Strange Case of Dr. Jekyll and Mr. Hyde - Robert Louis Stevenson. I finally got around to reading this 1886 novella, and I was a little disappointed. The idea was brilliant, but Stevenson's choice to have everything filtered through Jekyll's lawyer, Utterson, gives the story a stogy, constricted, airless feel. The story gets back on track and finishes strong in the last part, but meanwhile, what a slog.
Rather than the text, I wish I had picked up the Classics Illustrated version pictured above, or taken in the 1930s Fredric March movie.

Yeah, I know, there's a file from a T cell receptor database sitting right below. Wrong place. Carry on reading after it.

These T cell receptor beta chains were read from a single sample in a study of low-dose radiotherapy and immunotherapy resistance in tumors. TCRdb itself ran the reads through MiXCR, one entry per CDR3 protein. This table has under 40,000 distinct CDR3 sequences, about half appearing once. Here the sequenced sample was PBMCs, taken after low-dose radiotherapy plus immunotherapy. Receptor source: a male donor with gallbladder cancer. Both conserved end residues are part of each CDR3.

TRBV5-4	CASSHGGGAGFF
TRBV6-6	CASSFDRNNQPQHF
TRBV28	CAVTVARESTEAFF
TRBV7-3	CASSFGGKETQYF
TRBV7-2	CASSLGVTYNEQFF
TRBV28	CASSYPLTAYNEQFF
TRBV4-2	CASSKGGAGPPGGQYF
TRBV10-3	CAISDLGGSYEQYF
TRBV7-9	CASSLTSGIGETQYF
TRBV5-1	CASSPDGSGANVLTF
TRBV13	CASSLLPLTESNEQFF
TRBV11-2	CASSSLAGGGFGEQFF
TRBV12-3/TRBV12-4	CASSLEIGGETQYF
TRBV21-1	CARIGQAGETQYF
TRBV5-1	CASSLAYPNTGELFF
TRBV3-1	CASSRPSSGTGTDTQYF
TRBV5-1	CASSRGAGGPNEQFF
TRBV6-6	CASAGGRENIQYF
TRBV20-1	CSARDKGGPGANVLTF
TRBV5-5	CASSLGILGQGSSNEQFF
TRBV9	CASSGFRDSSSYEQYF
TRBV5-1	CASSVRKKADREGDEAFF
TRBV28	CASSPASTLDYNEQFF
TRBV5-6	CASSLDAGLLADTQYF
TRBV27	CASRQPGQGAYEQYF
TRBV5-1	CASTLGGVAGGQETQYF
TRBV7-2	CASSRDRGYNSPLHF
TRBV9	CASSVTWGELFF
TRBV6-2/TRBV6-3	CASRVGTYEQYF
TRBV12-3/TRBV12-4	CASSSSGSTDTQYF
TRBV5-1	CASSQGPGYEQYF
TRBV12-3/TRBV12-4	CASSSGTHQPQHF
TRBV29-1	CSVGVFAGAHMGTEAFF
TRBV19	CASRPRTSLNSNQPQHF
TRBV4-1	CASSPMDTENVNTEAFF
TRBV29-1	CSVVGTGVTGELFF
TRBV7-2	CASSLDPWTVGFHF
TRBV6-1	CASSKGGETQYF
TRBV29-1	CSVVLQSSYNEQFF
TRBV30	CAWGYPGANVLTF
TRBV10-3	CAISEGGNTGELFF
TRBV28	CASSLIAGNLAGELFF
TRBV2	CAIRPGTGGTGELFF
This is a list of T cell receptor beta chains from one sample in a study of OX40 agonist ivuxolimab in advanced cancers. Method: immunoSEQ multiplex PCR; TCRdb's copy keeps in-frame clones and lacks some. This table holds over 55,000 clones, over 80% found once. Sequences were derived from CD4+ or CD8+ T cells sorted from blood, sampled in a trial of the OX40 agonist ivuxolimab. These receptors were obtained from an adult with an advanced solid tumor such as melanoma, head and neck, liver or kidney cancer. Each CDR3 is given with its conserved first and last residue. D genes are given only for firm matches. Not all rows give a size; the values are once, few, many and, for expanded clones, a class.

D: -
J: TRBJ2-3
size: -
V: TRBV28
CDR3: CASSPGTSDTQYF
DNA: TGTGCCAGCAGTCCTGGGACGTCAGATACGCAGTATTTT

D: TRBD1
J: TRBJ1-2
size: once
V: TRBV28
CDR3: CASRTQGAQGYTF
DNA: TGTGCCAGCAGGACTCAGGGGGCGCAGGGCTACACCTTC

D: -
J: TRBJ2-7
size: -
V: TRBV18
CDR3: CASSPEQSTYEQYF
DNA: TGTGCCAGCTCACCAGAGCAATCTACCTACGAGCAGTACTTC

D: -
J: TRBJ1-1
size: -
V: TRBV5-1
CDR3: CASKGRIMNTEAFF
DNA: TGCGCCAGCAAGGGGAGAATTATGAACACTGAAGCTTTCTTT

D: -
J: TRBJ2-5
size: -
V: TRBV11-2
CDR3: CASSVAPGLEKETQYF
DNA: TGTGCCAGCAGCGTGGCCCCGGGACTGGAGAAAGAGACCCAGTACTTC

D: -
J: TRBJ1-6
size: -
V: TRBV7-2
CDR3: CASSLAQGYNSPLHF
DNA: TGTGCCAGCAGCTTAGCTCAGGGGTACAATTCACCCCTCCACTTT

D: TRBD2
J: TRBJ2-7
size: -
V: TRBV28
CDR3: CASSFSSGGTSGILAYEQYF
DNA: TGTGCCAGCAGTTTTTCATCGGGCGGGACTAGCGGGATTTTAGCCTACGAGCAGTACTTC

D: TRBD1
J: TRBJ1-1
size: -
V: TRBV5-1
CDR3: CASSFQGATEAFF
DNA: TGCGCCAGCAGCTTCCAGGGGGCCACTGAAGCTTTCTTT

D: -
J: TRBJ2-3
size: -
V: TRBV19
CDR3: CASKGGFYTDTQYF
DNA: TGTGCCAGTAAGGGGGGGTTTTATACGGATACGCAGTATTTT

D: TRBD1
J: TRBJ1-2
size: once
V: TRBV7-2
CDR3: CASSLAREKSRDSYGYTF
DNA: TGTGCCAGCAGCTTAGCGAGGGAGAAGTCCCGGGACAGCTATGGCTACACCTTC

Next October, I think I'll read Valerie Martin's 1990 novel, Mary Reilly which tells the famous tale from the viewpoint of a female servant in Henry Jekyll's house.